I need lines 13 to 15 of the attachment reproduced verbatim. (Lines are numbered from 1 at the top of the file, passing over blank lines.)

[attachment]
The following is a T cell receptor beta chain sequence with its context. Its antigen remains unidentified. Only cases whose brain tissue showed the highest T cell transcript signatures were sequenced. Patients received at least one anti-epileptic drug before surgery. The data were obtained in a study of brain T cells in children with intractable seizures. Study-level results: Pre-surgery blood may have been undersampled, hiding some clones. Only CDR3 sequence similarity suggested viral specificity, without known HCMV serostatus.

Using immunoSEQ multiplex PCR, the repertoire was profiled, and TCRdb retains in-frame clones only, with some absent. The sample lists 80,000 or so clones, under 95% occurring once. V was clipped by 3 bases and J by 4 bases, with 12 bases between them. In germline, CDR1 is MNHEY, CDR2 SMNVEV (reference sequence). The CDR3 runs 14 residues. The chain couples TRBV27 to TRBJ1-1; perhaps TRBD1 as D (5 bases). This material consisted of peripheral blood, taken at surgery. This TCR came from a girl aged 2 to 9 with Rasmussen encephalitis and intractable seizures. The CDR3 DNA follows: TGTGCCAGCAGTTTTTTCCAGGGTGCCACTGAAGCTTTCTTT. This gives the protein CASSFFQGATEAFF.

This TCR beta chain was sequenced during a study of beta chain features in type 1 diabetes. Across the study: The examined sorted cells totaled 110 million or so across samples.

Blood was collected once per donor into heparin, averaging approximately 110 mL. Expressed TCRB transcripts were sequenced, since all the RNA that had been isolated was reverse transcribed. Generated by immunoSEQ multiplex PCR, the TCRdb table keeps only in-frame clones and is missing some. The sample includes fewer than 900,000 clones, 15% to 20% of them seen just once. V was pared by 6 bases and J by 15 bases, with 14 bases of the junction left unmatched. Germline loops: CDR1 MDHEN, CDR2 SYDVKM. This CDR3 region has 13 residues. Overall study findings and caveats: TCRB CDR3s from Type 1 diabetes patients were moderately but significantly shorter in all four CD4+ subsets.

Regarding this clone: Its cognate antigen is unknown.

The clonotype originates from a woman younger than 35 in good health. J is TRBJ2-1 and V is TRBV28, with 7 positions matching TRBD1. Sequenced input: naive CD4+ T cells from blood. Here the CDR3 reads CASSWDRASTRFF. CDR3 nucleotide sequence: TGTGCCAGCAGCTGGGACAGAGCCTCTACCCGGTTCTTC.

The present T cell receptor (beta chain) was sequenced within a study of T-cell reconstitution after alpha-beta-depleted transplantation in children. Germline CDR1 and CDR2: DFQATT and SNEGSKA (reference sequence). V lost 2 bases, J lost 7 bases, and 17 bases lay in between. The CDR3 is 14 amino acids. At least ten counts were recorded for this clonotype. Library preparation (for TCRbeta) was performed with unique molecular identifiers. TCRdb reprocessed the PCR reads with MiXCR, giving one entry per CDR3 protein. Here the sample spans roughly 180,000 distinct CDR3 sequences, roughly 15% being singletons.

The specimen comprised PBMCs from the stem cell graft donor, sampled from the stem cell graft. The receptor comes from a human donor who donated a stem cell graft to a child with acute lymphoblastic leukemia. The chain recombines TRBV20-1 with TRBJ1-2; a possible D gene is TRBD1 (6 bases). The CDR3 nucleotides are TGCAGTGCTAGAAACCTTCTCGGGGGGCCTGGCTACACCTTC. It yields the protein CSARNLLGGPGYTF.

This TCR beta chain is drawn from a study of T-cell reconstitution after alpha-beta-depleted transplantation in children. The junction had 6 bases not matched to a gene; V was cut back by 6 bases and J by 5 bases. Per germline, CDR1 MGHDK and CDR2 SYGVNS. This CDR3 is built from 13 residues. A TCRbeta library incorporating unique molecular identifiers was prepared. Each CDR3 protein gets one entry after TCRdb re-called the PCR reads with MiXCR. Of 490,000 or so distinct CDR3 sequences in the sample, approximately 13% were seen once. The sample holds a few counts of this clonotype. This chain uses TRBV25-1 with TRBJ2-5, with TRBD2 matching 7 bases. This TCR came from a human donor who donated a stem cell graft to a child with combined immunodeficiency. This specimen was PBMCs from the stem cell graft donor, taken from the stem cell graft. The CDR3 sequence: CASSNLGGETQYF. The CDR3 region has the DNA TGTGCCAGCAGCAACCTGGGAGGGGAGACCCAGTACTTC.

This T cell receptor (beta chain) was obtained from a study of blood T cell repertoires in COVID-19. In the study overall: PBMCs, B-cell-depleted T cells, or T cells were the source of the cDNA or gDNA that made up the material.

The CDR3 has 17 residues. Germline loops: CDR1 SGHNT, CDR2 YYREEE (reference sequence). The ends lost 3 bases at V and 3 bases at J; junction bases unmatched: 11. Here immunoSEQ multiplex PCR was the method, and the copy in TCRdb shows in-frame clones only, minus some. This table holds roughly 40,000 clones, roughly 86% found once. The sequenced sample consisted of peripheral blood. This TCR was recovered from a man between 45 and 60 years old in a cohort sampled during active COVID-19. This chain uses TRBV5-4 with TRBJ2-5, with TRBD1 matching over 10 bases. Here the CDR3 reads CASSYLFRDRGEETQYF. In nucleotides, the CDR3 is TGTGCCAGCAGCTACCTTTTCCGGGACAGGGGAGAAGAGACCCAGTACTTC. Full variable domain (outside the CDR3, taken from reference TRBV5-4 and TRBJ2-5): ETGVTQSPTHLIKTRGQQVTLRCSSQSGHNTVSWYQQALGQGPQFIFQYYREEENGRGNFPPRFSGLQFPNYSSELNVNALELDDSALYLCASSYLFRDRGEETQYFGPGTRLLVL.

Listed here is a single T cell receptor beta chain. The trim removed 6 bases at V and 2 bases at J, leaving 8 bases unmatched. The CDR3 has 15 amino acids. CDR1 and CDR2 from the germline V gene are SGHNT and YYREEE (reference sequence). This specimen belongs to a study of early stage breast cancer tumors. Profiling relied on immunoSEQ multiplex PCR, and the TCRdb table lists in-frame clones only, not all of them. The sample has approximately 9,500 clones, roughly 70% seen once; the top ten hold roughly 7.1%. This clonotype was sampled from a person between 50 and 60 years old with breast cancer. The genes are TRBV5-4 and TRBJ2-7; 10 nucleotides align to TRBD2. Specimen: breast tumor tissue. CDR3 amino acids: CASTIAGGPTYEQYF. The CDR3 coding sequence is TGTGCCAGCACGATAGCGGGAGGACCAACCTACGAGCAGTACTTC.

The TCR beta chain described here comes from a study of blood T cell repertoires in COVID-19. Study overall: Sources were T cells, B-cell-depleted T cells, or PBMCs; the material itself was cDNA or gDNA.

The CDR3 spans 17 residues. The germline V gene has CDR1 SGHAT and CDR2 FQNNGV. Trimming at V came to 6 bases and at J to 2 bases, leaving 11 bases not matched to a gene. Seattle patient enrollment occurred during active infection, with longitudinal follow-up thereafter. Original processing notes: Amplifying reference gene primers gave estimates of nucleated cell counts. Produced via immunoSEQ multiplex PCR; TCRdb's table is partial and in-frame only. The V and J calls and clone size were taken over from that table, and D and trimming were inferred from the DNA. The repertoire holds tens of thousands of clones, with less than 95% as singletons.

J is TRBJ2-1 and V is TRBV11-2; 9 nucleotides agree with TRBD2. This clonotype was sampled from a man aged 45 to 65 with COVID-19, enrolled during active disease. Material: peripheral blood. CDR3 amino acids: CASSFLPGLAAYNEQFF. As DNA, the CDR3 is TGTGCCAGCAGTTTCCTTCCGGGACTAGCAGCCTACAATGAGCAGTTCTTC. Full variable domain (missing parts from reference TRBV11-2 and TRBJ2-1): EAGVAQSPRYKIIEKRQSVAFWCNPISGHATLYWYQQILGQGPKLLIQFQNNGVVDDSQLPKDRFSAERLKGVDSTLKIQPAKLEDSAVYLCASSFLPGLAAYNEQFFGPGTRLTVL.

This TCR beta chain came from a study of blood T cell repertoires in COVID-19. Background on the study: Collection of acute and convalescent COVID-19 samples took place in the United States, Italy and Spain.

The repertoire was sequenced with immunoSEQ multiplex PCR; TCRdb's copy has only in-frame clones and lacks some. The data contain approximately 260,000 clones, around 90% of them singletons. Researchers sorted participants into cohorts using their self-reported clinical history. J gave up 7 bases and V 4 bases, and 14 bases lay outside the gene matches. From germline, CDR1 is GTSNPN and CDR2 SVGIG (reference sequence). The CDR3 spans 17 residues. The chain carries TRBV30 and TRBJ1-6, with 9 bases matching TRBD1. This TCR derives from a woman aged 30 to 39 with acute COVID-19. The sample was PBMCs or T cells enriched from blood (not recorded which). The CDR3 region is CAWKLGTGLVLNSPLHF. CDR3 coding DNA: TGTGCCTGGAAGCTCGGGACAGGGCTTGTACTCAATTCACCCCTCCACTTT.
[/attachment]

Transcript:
The TCR beta chain described here comes from a study of blood T cell repertoires in COVID-19. Study overall: Sources were T cells, B-cell-depleted T cells, or PBMCs; the material itself was cDNA or gDNA.

The CDR3 spans 17 residues. The germline V gene has CDR1 SGHAT and CDR2 FQNNGV. Trimming at V came to 6 bases and at J to 2 bases, leaving 11 bases not matched to a gene. Seattle patient enrollment occurred during active infection, with longitudinal follow-up thereafter. Original processing notes: Amplifying reference gene primers gave estimates of nucleated cell counts. Produced via immunoSEQ multiplex PCR; TCRdb's table is partial and in-frame only. The V and J calls and clone size were taken over from that table, and D and trimming were inferred from the DNA. The repertoire holds tens of thousands of clones, with less than 95% as singletons.

J is TRBJ2-1 and V is TRBV11-2; 9 nucleotides agree with TRBD2. This clonotype was sampled from a man aged 45 to 65 with COVID-19, enrolled during active disease. Material: peripheral blood. CDR3 amino acids: CASSFLPGLAAYNEQFF. As DNA, the CDR3 is TGTGCCAGCAGTTTCCTTCCGGGACTAGCAGCCTACAATGAGCAGTTCTTC. Full variable domain (missing parts from reference TRBV11-2 and TRBJ2-1): EAGVAQSPRYKIIEKRQSVAFWCNPISGHATLYWYQQILGQGPKLLIQFQNNGVVDDSQLPKDRFSAERLKGVDSTLKIQPAKLEDSAVYLCASSFLPGLAAYNEQFFGPGTRLTVL.